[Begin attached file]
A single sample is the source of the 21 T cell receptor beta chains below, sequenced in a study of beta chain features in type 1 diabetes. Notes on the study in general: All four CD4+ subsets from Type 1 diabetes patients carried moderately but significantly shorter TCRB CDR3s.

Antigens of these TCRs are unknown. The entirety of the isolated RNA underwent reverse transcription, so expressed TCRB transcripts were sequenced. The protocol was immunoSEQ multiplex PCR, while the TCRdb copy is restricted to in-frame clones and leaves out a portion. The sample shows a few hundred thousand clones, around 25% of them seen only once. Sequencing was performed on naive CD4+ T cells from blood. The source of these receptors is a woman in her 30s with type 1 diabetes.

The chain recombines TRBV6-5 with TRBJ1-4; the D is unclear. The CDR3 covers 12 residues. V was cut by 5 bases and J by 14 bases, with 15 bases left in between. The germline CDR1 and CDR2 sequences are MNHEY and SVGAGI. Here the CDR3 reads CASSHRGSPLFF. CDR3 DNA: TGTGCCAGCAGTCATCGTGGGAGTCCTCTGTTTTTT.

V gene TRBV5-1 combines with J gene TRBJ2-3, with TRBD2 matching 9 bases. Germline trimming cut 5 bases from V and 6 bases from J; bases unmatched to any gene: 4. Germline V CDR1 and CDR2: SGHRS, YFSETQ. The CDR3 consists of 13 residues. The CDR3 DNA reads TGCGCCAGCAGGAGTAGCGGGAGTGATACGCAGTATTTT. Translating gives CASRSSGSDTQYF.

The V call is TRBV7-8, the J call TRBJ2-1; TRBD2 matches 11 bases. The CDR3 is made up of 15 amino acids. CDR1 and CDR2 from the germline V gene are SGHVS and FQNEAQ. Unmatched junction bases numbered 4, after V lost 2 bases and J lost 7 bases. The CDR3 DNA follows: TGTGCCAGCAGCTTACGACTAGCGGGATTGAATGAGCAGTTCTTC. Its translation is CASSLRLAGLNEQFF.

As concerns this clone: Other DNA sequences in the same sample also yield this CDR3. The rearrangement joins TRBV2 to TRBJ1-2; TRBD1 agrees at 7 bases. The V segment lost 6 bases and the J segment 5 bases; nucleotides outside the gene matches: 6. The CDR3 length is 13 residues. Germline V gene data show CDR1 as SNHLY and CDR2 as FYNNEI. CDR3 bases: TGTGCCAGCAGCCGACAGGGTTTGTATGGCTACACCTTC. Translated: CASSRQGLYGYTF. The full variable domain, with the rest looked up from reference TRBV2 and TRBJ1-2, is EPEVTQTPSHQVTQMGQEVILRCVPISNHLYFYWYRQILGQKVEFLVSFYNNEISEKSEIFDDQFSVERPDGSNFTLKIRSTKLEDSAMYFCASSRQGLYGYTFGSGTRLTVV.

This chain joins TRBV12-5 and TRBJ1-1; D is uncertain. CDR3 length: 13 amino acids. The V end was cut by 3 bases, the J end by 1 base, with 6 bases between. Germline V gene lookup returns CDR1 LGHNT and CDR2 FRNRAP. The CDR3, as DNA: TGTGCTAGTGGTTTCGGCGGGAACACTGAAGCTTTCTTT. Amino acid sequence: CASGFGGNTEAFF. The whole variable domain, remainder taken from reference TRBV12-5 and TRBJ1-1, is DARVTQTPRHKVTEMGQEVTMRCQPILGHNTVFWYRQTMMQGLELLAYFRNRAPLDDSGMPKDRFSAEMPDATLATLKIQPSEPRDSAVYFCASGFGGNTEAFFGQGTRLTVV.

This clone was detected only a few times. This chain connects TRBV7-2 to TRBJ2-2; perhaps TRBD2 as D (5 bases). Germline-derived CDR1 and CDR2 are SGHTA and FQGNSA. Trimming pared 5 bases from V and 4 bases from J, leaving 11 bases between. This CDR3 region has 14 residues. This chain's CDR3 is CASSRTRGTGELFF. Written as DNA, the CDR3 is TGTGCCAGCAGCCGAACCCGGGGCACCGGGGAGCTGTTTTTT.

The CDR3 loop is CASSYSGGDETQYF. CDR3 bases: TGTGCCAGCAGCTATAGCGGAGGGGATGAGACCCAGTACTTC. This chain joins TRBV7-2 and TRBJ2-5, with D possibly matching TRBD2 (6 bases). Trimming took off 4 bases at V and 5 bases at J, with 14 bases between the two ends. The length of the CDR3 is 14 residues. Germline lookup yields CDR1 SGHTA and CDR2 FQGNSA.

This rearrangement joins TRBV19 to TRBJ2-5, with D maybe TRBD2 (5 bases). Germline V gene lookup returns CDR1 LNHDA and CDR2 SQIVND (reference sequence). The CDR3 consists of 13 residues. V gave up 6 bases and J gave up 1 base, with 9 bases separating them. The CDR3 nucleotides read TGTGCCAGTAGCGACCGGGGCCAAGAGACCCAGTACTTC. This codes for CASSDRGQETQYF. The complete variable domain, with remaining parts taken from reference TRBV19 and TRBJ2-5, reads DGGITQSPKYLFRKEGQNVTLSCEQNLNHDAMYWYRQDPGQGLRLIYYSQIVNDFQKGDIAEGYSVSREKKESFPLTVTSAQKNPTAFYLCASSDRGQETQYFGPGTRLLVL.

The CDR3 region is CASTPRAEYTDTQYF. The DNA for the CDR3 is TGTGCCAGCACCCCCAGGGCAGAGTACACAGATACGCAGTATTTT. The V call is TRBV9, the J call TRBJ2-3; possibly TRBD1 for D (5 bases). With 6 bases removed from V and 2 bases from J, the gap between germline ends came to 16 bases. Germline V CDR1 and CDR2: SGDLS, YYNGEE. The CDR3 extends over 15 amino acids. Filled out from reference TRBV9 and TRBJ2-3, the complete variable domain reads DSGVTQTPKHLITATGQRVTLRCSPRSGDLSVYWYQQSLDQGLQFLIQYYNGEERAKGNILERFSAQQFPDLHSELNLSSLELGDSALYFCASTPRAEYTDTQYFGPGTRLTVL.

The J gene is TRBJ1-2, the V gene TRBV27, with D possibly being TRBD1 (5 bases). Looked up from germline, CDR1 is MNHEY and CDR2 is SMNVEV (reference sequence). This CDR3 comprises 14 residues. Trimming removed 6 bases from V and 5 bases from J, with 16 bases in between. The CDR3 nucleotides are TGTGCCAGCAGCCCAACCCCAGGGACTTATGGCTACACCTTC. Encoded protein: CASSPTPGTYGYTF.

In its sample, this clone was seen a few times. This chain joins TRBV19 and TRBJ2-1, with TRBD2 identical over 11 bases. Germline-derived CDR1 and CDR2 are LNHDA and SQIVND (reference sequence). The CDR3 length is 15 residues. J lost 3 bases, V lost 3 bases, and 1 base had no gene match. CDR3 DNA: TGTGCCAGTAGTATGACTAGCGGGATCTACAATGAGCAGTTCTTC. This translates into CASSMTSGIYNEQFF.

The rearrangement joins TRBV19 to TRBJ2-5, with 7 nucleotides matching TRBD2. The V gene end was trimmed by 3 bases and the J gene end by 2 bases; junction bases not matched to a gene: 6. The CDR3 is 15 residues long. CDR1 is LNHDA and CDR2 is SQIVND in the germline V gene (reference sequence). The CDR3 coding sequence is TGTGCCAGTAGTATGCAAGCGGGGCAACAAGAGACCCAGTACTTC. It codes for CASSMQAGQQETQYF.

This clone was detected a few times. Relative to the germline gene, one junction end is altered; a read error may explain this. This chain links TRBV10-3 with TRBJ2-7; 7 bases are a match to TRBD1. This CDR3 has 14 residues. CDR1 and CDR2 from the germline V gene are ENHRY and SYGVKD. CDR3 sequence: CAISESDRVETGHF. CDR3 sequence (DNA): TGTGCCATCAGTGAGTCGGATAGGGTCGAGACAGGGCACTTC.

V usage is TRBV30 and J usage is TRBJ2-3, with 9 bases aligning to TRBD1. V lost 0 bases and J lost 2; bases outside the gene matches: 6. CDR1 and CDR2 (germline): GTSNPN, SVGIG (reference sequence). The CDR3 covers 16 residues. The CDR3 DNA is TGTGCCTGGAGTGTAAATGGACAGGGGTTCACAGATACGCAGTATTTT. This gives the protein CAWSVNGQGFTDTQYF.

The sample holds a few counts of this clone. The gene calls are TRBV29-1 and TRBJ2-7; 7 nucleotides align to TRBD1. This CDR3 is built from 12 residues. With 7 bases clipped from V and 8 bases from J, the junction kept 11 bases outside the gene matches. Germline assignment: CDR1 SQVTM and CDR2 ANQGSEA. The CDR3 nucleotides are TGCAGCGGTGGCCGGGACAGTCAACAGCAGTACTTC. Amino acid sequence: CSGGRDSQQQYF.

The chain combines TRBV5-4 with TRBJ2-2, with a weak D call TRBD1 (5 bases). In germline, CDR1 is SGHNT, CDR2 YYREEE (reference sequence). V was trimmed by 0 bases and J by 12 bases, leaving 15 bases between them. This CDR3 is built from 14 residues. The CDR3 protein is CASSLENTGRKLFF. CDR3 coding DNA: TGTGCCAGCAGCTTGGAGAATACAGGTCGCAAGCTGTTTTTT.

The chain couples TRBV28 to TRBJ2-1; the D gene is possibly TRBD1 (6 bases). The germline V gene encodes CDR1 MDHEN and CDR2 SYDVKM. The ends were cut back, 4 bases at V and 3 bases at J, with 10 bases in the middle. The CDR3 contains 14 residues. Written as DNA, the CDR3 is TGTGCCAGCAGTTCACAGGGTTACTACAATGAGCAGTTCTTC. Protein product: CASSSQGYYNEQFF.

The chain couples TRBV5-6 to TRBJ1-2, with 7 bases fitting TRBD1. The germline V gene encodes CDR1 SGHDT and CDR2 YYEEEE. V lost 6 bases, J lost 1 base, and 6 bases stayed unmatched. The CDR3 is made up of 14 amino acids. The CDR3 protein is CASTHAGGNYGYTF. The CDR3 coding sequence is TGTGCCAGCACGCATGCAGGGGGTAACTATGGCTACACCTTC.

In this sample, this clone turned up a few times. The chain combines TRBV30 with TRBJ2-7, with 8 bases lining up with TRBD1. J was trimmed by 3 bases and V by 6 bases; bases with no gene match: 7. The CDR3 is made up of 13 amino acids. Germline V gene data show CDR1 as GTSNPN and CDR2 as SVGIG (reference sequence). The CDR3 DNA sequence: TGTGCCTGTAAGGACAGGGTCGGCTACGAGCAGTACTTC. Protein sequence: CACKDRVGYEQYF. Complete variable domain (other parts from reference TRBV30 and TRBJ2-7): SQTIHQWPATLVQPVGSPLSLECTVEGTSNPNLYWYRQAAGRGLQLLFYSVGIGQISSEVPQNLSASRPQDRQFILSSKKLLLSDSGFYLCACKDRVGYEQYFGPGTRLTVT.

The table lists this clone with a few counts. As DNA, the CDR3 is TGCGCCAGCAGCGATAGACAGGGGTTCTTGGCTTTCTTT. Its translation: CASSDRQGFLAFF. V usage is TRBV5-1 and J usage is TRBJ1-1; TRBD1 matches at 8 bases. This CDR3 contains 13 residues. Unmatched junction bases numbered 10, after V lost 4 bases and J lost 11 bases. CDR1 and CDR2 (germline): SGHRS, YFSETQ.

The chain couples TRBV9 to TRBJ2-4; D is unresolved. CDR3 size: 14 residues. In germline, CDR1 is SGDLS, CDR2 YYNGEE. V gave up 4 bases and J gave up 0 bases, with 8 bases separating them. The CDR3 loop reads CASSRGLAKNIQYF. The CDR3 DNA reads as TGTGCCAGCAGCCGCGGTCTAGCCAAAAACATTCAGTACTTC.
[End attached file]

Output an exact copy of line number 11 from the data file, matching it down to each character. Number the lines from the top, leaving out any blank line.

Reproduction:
The CDR3 region is CASTPRAEYTDTQYF. The DNA for the CDR3 is TGTGCCAGCACCCCCAGGGCAGAGTACACAGATACGCAGTATTTT. The V call is TRBV9, the J call TRBJ2-3; possibly TRBD1 for D (5 bases). With 6 bases removed from V and 2 bases from J, the gap between germline ends came to 16 bases. Germline V CDR1 and CDR2: SGDLS, YYNGEE. The CDR3 extends over 15 amino acids. Filled out from reference TRBV9 and TRBJ2-3, the complete variable domain reads DSGVTQTPKHLITATGQRVTLRCSPRSGDLSVYWYQQSLDQGLQFLIQYYNGEERAKGNILERFSAQQFPDLHSELNLSSLELGDSALYFCASTPRAEYTDTQYFGPGTRLTVL.